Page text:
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(Zinck-Selig) felt aggrieved by the circumstances which were not of his making

Time:2018-05-16 05:41Shoes websites Click:

Halifax Regional Municipality Chronicle East Coast Media news

Convicted murderer William Michael Sandeson has successfully sued his former roommate for absconding with part of his vast sneaker collection and some homemade plonk.

Sandeson, convicted of first-degree murder in the death of Taylor Samson last June, is serving a life sentence for the August 2015 killing that police characterized as a drug rip.

That conviction is under appeal by the claimant. All of this is well known to many observers in Halifax,” small claims court adjudicator Eric Slone said in a written decision released Tuesday.

“Less well known is the fact that (Sandeson) was an avid collector of shoes, specifically of sneakers, and that he made his own wine in his spare time.”

Sandeson’s murder trial heard Samson went to his Halifax apartment to sell nine kilograms of marijuana for $40,000 as part of a prearranged deal. The judge in the case said Sandeson shot Samson, a 22-year-old Dalhousie University science student, while he was sitting at a kitchen table.

Around the time of Samson’s murder, Sandeson, who had been accepted into Dal’s medical school, shared a Henry Street apartment with Dylan Zinck-Selig.

“The apartment contained approximately twenty-eight pairs of sneakers made by most of the better-known brands, many of them new and most of them stored in shoeboxes in his closet,” Slone said, noting the shoes could be seen in a short video police shot when they first entered the apartment to investigate Samson’s murder.

Sandeson, a former varsity track athlete at Dal, was locked up at the time. Zinck-Selig had to move out and “was given limited access to get his essential items,” said the adjudicator.

“When the apartment was released by the authorities some days or weeks later, and (Sandeson’s) family went to collect his belongings, eighteen of the twenty-eight pairs of shoes were missing.”

There were other items missing, Sandeson testified by video link during the small claims court hearing.

“Approximately 40 bottles of homemade wine and between five and 10 bottles of hard liquor were unaccounted for, he said. (Sandeson’s) theory is that his ex-roommate, (Zinck-Selig), took these things.”

Sandeson valued the shoes and booze at $2,500.

Zinck-Selig admits to taking two pairs of sneakers and four bottles of wine, Slone said.

“He says that he felt entitled to take these things as partial compensation for the fact that some of his stuff had been destroyed by the police or forensic personnel in their search of the premises,” said the adjudicator.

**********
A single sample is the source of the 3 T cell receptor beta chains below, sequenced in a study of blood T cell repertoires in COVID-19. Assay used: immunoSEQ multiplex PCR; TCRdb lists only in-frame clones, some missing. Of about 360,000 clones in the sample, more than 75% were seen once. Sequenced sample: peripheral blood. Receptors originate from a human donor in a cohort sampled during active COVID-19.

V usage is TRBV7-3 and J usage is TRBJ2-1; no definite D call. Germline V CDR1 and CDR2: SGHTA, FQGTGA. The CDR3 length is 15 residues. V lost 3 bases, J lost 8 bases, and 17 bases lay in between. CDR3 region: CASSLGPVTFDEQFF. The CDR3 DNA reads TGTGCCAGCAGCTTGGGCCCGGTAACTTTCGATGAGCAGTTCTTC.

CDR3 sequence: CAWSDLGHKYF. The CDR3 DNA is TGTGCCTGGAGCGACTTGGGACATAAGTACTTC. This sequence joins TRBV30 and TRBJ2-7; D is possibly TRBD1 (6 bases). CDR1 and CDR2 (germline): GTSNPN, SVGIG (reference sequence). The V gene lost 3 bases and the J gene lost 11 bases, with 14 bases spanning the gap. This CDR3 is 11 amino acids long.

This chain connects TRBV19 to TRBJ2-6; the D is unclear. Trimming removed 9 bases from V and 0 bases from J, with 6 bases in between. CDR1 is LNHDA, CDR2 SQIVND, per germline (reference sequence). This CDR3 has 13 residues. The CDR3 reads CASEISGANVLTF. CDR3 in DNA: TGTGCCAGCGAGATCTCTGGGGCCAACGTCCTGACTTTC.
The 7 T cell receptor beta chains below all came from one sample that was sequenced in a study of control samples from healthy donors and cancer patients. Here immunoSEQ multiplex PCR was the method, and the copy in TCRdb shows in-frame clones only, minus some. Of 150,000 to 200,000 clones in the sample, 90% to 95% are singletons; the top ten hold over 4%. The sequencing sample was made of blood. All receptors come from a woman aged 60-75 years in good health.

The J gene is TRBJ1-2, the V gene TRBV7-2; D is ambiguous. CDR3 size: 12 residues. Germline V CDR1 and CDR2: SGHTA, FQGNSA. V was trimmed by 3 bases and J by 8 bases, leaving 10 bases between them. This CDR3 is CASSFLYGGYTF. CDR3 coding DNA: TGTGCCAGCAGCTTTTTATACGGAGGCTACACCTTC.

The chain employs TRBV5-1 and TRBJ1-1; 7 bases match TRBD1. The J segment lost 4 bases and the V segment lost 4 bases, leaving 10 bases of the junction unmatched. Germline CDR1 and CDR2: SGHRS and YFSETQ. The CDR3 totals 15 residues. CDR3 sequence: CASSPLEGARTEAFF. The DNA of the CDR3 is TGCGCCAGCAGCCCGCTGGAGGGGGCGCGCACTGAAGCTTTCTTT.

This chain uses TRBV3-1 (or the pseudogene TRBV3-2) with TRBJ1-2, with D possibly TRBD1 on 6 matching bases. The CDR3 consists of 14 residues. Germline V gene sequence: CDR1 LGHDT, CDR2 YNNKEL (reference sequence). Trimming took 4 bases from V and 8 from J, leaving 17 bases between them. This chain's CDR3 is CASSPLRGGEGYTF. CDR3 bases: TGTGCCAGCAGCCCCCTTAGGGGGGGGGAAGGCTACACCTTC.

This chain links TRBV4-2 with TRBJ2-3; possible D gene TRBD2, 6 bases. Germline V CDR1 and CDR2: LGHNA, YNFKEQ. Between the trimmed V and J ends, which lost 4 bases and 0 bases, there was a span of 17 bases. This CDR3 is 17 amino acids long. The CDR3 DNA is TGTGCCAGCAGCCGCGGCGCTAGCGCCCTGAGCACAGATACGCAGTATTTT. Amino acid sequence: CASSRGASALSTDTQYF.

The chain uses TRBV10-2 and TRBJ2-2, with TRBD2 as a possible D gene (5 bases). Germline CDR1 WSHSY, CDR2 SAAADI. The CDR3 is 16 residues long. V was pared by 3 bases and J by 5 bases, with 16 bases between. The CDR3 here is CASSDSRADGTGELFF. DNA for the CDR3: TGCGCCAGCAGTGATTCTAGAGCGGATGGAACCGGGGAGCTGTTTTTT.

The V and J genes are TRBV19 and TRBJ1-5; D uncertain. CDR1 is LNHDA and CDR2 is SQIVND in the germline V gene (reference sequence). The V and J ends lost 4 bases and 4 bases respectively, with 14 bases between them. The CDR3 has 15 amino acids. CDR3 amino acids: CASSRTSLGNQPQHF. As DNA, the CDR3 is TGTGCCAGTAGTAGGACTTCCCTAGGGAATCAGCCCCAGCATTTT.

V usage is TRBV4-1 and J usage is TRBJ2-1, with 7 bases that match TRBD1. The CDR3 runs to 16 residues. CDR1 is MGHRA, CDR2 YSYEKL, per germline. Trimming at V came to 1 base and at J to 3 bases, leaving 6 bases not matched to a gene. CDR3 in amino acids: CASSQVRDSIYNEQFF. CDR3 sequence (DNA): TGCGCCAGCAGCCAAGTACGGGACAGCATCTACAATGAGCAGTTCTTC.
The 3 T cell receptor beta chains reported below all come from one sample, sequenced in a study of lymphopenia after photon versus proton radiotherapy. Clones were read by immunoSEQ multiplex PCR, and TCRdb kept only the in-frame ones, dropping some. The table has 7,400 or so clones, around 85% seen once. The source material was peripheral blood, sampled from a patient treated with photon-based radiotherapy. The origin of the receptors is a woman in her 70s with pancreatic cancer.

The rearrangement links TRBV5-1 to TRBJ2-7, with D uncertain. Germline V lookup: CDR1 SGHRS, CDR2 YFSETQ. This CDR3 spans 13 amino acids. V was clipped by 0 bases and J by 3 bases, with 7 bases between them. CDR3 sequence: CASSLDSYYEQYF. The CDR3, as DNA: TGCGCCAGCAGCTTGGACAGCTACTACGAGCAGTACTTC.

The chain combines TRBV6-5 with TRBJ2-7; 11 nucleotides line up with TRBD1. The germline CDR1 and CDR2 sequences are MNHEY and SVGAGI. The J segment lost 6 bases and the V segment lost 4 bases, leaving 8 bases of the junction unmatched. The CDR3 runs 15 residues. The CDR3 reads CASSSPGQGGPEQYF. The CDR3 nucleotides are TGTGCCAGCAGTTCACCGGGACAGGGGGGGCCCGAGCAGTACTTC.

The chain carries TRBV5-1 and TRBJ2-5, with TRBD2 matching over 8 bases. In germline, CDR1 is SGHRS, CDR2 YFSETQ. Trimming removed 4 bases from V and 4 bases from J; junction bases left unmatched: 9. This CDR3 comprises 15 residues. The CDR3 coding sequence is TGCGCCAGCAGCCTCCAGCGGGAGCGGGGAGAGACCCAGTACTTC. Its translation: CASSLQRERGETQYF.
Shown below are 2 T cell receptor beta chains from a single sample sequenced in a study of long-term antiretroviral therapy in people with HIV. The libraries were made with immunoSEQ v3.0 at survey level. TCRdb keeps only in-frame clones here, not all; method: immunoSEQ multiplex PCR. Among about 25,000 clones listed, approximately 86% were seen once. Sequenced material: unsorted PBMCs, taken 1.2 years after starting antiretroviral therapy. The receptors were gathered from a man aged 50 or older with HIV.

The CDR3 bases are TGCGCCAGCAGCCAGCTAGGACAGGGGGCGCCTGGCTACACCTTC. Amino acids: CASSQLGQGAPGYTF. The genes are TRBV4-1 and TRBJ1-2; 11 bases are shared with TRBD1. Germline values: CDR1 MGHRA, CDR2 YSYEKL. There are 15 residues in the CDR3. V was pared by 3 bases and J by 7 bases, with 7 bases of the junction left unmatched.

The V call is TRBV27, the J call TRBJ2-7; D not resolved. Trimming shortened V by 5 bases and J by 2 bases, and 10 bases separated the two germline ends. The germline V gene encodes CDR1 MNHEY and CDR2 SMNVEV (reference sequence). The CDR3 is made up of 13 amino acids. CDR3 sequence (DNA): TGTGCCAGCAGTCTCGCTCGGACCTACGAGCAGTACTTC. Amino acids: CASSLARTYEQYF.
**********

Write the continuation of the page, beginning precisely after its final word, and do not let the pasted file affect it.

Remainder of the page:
“The main item that he referred to was a beanbag chair that had been split open with the result that the beans were piled all over the floor, to the extent that many small items were literally buried in beans.”

Most of Sandeson’s shoes wouldn’t have fit Zinc-Selig anyway, the former roommate testified. “But the two pairs he took were the right size.”

Evidence at the small claims court hearing indicated that, in addition to police, the landlord had access to the apartment during at least part of the time in question.

Slone said he had “no problem” with Sandeson’s credibility.

“There is nothing inconsistent with his evidence, and his theory holds water to the extent that (Zinck-Selig) is logically someone who was in a position to help himself to the missing items. By his own admission, (Zinck-Selig) felt aggrieved by the circumstances which were not of his making, and which caused him great inconvenience and some undoubted financial loss.”

The problem is Zinck-Selig wasn’t the only person with access to the apartment, said the adjudicator. “At the end of the day, I am satisfied that (Zinck-Selig) took some, but not all of the items that (Sandeson) claims he took.”

Zinck-Selig didn’t have the right to take anything that wasn’t his, Slone said.

“Legally speaking, he did not have a claim against (Sandeson) that entitled him to help himself to compensation. (Zinck-Selig) was a victim of systems beyond anyone’s control. And of all the victims in the larger scenario, he was one of the least impacted.”

Slone awarded Sandeson $500 in damages. “He is entitled to his costs of $99.70 plus $99.75 for process serving, for a grand total of $699.45.”

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